BBC NEWS: Free trade area v single market – what’s the difference?




April 19, 2016 | By: Jonty Bloom

The UK economy could thrive outside the European Union, but may not form part of the single market, Leave campaign leader Michael Gove has said.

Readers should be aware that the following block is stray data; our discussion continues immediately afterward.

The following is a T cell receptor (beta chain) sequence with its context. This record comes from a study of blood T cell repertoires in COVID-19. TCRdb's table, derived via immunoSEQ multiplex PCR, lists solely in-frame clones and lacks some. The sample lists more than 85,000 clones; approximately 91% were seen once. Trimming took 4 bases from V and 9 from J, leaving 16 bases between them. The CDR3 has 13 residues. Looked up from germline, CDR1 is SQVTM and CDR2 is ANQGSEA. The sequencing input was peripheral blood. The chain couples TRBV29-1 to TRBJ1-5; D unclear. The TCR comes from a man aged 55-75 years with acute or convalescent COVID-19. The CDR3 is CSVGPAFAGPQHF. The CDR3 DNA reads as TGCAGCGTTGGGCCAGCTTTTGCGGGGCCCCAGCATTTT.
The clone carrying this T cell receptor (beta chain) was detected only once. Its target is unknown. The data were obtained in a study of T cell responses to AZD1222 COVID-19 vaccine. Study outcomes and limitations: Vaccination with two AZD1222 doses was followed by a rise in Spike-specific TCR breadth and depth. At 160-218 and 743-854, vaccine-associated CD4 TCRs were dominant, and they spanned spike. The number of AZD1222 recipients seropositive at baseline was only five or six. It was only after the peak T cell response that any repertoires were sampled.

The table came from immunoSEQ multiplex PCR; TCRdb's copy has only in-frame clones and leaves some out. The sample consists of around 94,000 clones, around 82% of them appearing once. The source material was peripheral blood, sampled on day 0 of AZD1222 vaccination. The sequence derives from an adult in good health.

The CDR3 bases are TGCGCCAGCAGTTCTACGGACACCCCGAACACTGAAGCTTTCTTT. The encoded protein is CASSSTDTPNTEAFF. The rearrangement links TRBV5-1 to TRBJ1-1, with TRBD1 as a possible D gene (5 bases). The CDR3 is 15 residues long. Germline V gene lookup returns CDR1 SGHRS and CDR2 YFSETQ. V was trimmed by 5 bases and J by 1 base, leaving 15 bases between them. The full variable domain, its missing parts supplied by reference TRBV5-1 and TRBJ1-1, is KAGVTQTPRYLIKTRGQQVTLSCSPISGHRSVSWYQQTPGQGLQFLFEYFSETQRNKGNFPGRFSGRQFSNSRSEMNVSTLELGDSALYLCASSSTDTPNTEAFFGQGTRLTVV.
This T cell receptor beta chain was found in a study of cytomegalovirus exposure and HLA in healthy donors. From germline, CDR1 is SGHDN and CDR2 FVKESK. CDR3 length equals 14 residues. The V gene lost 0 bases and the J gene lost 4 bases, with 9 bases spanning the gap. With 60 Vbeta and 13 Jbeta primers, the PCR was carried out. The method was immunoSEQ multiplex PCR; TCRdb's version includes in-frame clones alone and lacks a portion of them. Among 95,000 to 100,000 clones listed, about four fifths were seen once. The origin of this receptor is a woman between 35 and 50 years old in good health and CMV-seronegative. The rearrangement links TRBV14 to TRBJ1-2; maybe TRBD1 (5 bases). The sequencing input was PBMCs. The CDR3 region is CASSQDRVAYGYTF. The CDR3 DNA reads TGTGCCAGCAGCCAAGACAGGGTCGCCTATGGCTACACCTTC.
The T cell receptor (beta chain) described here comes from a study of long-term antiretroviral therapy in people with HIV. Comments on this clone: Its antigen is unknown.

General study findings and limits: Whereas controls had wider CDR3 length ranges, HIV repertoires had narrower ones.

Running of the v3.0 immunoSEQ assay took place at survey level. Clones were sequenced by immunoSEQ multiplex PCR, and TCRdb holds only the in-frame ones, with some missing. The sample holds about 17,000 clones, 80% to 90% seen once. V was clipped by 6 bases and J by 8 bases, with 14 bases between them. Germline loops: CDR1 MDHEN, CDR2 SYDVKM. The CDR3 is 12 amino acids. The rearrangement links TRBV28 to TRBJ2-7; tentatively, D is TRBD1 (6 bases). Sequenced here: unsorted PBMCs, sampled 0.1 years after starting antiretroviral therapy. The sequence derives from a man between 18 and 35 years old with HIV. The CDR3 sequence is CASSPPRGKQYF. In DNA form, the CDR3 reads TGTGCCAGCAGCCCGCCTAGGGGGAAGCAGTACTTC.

We would have a relationship of “free trade and friendly co-operation” with the EU, the Justice Secretary insisted on the Today Programme. He said that after Brexit the UK would be part of a European “free trade zone”, one that already exists from “Iceland to the Russian Border” but not part of the single market as we are at the moment. But what is the difference between a free trade area and a single market? A free trade area is one where there are no tariffs or taxes or quotas on goods and/or services from one country entering another. The negotiations to establish them can take years and there are normally exceptions. So agriculture and fisheries might be exempted, certain industries protected and some goods may not be covered. Also imported goods would have to comply with the law of the country they are being sold in. So, for example, you could have a free trade agreement with the USA but still a ban on the import of GM foods or different safety standards for electrical goods. There is a free trade zone in Europe and we helped to create it – it is called EFTA, the European Free Trade Area and consists of Norway, Iceland, Switzerland and Liechtenstein. The EU has free trade arrangements with many other countries in Europe and beyond, including Turkey (a customs union) and Ukraine and countries that are applying to join the EU. To read the full article, please click here.